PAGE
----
An easy stroll
this time around
Former Colville resident Jesse Carnes wasnât pushed in last Saturdayâs running of the Tiger Triathlon, but he still managed to lower his overall time from an inaugural Tiger Tri win last July.
Carnes (1:39:41) finished nine-minutes ahead of second place finisher Keith Hertel of St. Maries, Idaho. Hertel, 51, crossed the finish line at Colville High School in 1:48:23. Darren Wolley of Spokane finished third (1:52:50), seven seconds ahead of fourth place Chris Hoch of Nine Mile Falls.
(Editorâs note: Check out the Colville Tiger Triathlon website for complete 2014 triathlon results.)
Seventy-five triathletes finished the Lakes (Little Pend Oreille Lakes) to Colville (CHS/Dominion Trail) event (37 males and 38 females).
First female across the finish line was 38-year-old Kari Cardon of Nine Mile Falls. Cardon finished in 1:58:07.
Carnes, a Colville High graduate, was never tested on a morning when the visibility and air were compromised by the firestorm burning in Central Washington.
Carnes, 29, wasnât sure he would be able to improve on last yearâs Tiger Triathlon time. For one thing, he was seriously pressed in that race, holding off John Kercher of Spokane by a scant 18 seconds. Carnes finished that Tiger in 1:40:21.
âItâs a lot tougher when there is nobody around you,â Carnes said with a smile, moments after crossing the finish line Saturday morning. âI was kind of surprised I was able to finish with a better timeâŠit was a better race for me, even though there wasnât a challenger.â
Carnes, who works for Missoula Bicycle Works when he isnât training for a triathlon or just riding his bicycle around the scenic terrain that is Missoula, has had something of a breakout year with respect to triathlons.
Actually, it turned into a breakout season with his unexpected entry into Ironman Coeur dâ Alene.
Carnes finished 23rd overall in a field of 2,466 triathletes in the fabled Ironman Coeur dâ Alene earlier this summer. Not bad for someone who had no intention of swimming 2.4 miles around Lake Coeur dâ Alene, biking 112 miles around the lake city, and running 26-miles.
âInteresting how all that came about,â Carnes said after his Tiger Tri win. Competing in triathlons is one thingâentering an Ironman is, well, another level of commitmentâand training.
âAt the beginning of the season, if you had told me I would race an Ironman this year, I wouldnât have believed you. It wasnât part of the plan.â
But sometimes those best laid plans get derailed.
A phone call
Opportunity knocked and Carnes opened the door to Ironman Coeur dâ Alene.
The former CHS cross-country standout got a phone call less than a month before the Ironman Coeur dâ Alene from a representative of Orbea, the company that manufactures the bicycle that is considered the fastest in triathlon. Orbea had signed on as an Ironman Coeur dâAlene sponsor. Because the company also helps sponsor Carnes, they managed to get him into the Coeur dâ Alene field.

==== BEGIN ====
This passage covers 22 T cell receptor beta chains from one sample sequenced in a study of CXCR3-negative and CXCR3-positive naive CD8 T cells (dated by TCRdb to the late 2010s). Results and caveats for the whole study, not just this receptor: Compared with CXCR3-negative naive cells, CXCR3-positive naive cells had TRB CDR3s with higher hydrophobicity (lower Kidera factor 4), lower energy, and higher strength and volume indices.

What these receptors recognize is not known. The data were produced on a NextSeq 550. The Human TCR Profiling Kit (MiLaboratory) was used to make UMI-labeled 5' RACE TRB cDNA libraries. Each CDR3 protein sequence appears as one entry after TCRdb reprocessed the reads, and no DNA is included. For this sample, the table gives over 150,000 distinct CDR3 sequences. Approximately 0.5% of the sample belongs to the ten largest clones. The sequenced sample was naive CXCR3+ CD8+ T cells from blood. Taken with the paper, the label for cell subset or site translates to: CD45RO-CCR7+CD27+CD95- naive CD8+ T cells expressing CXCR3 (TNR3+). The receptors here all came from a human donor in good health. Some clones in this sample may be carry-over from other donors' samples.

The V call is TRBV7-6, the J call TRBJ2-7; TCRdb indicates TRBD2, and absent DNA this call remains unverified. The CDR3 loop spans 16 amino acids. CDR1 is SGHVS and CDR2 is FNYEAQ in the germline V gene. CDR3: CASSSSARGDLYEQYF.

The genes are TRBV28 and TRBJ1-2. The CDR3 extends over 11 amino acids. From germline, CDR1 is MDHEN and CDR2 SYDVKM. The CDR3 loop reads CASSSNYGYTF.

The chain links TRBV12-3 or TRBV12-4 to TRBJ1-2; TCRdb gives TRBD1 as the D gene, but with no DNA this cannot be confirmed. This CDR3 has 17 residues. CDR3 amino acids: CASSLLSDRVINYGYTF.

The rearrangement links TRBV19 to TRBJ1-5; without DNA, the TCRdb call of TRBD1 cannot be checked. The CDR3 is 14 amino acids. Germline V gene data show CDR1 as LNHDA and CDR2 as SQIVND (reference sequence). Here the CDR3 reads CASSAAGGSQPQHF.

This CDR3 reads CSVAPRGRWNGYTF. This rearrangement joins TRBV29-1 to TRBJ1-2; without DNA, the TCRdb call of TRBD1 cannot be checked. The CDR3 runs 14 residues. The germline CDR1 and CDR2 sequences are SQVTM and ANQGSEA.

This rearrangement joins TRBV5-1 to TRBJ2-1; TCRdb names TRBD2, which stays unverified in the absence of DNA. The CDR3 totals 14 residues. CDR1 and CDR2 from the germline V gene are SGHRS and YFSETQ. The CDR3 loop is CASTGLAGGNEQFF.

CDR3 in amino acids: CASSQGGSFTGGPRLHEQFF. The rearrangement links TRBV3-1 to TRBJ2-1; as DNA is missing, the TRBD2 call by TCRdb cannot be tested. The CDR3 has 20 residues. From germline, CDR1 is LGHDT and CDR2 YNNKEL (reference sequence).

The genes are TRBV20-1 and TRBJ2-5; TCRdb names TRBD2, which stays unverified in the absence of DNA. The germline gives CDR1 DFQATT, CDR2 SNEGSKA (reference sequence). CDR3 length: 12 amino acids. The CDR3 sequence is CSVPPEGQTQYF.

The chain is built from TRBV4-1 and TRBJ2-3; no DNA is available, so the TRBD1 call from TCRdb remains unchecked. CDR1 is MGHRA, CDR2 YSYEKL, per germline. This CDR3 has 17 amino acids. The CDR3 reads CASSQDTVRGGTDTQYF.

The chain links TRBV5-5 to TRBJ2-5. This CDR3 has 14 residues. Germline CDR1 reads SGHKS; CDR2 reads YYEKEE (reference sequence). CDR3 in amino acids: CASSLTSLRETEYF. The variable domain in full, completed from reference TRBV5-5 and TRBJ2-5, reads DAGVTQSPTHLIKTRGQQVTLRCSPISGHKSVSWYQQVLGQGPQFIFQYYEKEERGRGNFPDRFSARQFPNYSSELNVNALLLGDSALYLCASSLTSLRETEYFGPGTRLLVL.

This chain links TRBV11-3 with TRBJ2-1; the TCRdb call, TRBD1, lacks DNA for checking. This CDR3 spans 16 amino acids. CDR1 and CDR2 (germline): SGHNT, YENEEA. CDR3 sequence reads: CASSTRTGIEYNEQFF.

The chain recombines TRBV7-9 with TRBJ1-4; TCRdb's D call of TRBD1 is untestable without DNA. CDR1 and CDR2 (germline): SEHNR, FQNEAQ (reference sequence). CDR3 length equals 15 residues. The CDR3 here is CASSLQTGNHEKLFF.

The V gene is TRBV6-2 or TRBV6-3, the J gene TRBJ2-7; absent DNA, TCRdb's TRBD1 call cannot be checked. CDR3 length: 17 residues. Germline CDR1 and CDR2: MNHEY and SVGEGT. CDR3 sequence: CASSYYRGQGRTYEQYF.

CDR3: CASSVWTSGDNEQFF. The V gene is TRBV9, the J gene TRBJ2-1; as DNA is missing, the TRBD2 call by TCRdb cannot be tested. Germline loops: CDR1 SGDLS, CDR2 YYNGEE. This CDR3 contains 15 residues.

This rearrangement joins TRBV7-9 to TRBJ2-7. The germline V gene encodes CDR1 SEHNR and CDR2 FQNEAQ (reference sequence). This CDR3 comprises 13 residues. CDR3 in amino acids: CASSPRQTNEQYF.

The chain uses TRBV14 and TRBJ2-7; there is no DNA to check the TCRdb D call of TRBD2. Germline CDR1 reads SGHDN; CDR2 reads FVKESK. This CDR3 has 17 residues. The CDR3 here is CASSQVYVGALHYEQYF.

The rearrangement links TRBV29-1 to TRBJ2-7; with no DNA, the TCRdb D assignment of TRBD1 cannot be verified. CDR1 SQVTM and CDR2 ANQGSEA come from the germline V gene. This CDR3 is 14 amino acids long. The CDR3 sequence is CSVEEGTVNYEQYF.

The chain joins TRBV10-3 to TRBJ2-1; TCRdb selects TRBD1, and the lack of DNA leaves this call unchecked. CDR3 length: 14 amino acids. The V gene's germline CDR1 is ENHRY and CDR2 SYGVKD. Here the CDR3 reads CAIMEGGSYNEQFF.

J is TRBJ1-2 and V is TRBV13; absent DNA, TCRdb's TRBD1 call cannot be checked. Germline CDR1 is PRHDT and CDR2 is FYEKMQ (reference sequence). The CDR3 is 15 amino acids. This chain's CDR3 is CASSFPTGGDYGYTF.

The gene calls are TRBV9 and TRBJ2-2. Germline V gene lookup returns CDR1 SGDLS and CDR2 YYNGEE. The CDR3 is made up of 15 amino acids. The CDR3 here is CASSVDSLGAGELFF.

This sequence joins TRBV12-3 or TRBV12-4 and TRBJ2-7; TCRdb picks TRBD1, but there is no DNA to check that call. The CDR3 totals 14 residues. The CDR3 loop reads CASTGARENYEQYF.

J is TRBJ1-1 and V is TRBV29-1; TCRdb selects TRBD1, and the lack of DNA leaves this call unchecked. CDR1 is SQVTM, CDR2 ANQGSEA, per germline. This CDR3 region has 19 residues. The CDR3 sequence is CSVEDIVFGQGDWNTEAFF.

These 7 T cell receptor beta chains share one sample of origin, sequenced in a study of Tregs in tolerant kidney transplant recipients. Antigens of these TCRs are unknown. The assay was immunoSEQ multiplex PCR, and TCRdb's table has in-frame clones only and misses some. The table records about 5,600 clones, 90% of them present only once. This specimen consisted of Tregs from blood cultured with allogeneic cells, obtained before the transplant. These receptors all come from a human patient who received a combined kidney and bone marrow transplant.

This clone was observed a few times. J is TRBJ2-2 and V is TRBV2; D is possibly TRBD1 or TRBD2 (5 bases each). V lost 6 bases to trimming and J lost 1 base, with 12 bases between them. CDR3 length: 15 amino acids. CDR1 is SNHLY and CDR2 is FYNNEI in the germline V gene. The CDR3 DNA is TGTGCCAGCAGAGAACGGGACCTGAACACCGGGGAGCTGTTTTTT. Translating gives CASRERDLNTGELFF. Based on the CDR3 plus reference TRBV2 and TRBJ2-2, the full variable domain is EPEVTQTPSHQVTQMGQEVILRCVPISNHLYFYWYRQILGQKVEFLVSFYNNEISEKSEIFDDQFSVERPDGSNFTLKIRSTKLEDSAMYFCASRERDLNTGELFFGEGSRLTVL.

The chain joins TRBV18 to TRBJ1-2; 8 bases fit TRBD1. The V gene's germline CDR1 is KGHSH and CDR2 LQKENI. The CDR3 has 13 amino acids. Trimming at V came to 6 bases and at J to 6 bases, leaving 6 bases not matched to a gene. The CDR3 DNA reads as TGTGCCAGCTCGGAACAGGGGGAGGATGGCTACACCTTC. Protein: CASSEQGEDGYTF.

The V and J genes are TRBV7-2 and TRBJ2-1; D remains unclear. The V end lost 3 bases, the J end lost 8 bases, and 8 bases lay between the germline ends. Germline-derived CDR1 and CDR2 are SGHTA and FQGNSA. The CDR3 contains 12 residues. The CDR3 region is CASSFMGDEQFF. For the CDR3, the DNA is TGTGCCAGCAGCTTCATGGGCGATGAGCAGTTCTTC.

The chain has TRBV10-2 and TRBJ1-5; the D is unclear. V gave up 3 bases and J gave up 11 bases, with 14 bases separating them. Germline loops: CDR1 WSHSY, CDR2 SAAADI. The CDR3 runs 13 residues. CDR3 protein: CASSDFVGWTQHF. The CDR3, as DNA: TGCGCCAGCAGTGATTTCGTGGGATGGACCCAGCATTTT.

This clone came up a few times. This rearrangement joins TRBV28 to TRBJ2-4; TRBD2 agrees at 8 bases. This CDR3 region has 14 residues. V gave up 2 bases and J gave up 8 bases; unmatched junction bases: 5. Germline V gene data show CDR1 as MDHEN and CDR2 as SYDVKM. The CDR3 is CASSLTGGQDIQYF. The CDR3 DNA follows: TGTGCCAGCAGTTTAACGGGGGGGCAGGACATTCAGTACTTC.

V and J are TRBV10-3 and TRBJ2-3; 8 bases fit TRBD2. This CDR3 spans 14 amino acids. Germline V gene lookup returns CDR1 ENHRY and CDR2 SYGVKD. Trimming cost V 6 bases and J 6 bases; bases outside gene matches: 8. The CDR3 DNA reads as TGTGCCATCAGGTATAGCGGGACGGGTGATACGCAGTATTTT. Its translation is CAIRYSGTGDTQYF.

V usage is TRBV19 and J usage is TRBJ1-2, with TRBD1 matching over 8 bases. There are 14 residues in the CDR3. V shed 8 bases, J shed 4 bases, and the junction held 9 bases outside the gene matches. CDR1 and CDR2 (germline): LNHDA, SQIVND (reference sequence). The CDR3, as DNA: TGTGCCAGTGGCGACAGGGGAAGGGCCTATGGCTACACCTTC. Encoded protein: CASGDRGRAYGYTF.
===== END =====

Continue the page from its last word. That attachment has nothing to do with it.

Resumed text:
The rest is history.
âThe race had been full for months, but they managed to get me in,â Carnes said of an interesting and propitious turn of events. All Carnes had to do was talk about bicycles at the expo.
How tough could that be for a serious bicyclist?
Talking up bikes and bicycling was the easy part. Trying to ratchet up and cram the necessary Ironman training into his regimen was impossible.
âThere is no such thing as a three-and-a-half week Ironman training program,â he said ruefully.
It wasnât like Carnes wasnât in well-tuned triathlon condition. But this was differentâhis first-ever Ironman and its grueling requirements.
âI was able to get in more trainingâŠand then I surprised myself (at Coeur âd Alene),â he said. âIt was a great experience.â
The upshot of that experience was qualifying for Ironman Hawaii in October. Finishing 23rd individually and at the top end of his age group was more than enough to punch his plane ticket to Hawaii.
âItâs all pretty exciting,â Carnes said of qualifying for the Ironman World Championship, which was inaugurated in 1977 as a way to challenge athletes who had seen success at endurance swim, running and biathlon events. The proposal was to combine the three toughest endurance races in Hawaiiâthe 2.4 mile Waikiki Roughwater Swim, 112 miles of the Around Oahu Bike Race, and the 26.2-mile Honolulu Marathonâinto one event. The inaugural Ironman Challenge drew 15 competitors. On October 11, over 2,000 athletesâincluding Carnesâwill embark on a 140.6-mile test of body, mind and spirit.
Carnes, who hopes to get his professional card in the next couple of years, is pragmatic at this juncture. He knows that as an amateur triathlete who just put a toe in the rarified waters of Ironman, the game has changed.
So to has the game plan.
Carnes, who also happens to have a 40-hour-a-week day job, knows that getting in enough training time could be problematic. But this is a serious triathlete (and now Ironman) who will be ready for the ultimate challenge that Ironman Hawaii will provide.
âMissoula has a great training environment,â Carnes conceded. âThere are some crazy serious triathletes in MissoulaâŠitâs just a great training scene.â
And Carnes is one of those crazy serious (and good) triathletes in Missoula.
Count on Carnes, whose star is clearly rising in the sport, to be ready for his next adventure in paradise.